robieta set strip_default_attrs=True for SavedModel exports (#5439)
* set strip_default_attrs=True for SavedModel exports

* specify dtype in resnet export

* another dtype fix

* fix another dtype issue, and set --image_bytes_as_serving_input to default to False
Latest commit cdcd3ec Oct 4, 2018

README.md

Classifying Higgs boson processes in the HIGGS Data Set

Overview

The HIGGS Data Set contains 11 million samples with 28 features, and is for the classification problem to distinguish between a signal process which produces Higgs bosons and a background process which does not.

We use Gradient Boosted Trees algorithm to distinguish the two classes.


The code sample uses the high level tf.estimator.Estimator and tf.data.Dataset. These APIs are great for fast iteration and quickly adapting models to your own datasets without major code overhauls. It allows you to move from single-worker training to distributed training, and makes it easy to export model binaries for prediction. Here, for further simplicity and faster execution, we use a utility function tf.contrib.estimator.boosted_trees_classifier_train_in_memory. This utility function is especially effective when the input is provided as in-memory data sets like numpy arrays.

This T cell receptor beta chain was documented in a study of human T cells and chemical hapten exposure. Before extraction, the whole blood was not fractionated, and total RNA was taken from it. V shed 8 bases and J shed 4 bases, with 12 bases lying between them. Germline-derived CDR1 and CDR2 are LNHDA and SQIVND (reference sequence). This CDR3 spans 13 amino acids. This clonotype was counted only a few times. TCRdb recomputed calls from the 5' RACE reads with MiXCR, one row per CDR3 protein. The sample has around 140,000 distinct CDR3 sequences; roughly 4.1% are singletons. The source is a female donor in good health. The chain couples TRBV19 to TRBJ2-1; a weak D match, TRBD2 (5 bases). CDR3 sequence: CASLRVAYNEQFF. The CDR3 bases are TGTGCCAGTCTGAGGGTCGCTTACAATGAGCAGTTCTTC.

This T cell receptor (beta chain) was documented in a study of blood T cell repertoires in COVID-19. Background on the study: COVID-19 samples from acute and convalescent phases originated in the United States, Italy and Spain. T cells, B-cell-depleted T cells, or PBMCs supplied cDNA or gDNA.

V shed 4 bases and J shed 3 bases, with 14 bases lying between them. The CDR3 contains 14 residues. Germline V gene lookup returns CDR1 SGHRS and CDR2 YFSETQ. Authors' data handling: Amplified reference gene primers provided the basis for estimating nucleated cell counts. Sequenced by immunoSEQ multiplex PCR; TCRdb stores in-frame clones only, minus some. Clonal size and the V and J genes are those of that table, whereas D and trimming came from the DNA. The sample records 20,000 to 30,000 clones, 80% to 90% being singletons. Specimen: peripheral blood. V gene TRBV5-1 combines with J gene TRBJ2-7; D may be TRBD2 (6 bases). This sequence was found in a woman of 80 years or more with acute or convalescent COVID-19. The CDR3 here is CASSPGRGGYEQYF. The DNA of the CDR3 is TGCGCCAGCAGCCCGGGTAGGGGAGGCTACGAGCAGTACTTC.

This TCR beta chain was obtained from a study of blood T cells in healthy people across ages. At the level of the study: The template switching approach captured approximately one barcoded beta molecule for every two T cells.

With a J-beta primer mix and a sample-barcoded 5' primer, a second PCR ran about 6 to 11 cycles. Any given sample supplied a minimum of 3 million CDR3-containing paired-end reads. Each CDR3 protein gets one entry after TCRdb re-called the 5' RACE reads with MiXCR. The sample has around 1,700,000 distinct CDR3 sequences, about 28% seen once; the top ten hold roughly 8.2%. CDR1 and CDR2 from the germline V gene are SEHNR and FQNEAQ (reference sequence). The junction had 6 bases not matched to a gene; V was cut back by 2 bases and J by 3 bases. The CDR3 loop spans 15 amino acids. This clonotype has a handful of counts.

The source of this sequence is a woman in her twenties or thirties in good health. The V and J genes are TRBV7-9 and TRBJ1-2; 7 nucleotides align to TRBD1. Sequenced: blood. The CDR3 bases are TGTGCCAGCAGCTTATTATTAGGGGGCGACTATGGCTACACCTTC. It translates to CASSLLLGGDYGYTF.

An input function for the Estimator typically uses tf.data.Dataset API, which can handle various data control like streaming, batching, transform and shuffling. However boosted_trees_classifier_train_in_memory() utility function requires that the entire data is provided as a single batch (i.e. without using batch() API). Thus in this practice, simply Dataset.from_tensors() is used to convert numpy arrays into structured tensors, and Dataset.zip() is used to put features and label together. For further references of Dataset, Read more here.

Running the code

First make sure you've added the models folder to your Python path; otherwise you may encounter an error like ImportError: No module named official.boosted_trees.

Setup

The HIGGS Data Set that this sample uses for training is hosted by the UC Irvine Machine Learning Repository. We have provided a script that downloads and cleans the necessary files.

python data_download.py

This will download a file and store the processed file under the directory designated by --data_dir (defaults to /tmp/higgs_data/). To change the target directory, set the --data_dir flag. The directory could be network storages that Tensorflow supports (like Google Cloud Storage, gs://<bucket>/<path>/). The file downloaded to the local temporary folder is about 2.8 GB, and the processed file is about 0.8 GB, so there should be enough storage to handle them.

Training

This example uses about 3 GB of RAM during training. You can run the code locally as follows:

python train_higgs.py

The model is by default saved to /tmp/higgs_model, which can be changed using the --model_dir flag. Note that the model_dir is cleaned up before every time training starts.

Model parameters can be adjusted by flags, like --n_trees, --max_depth, --learning_rate and so on. Check out the code for details.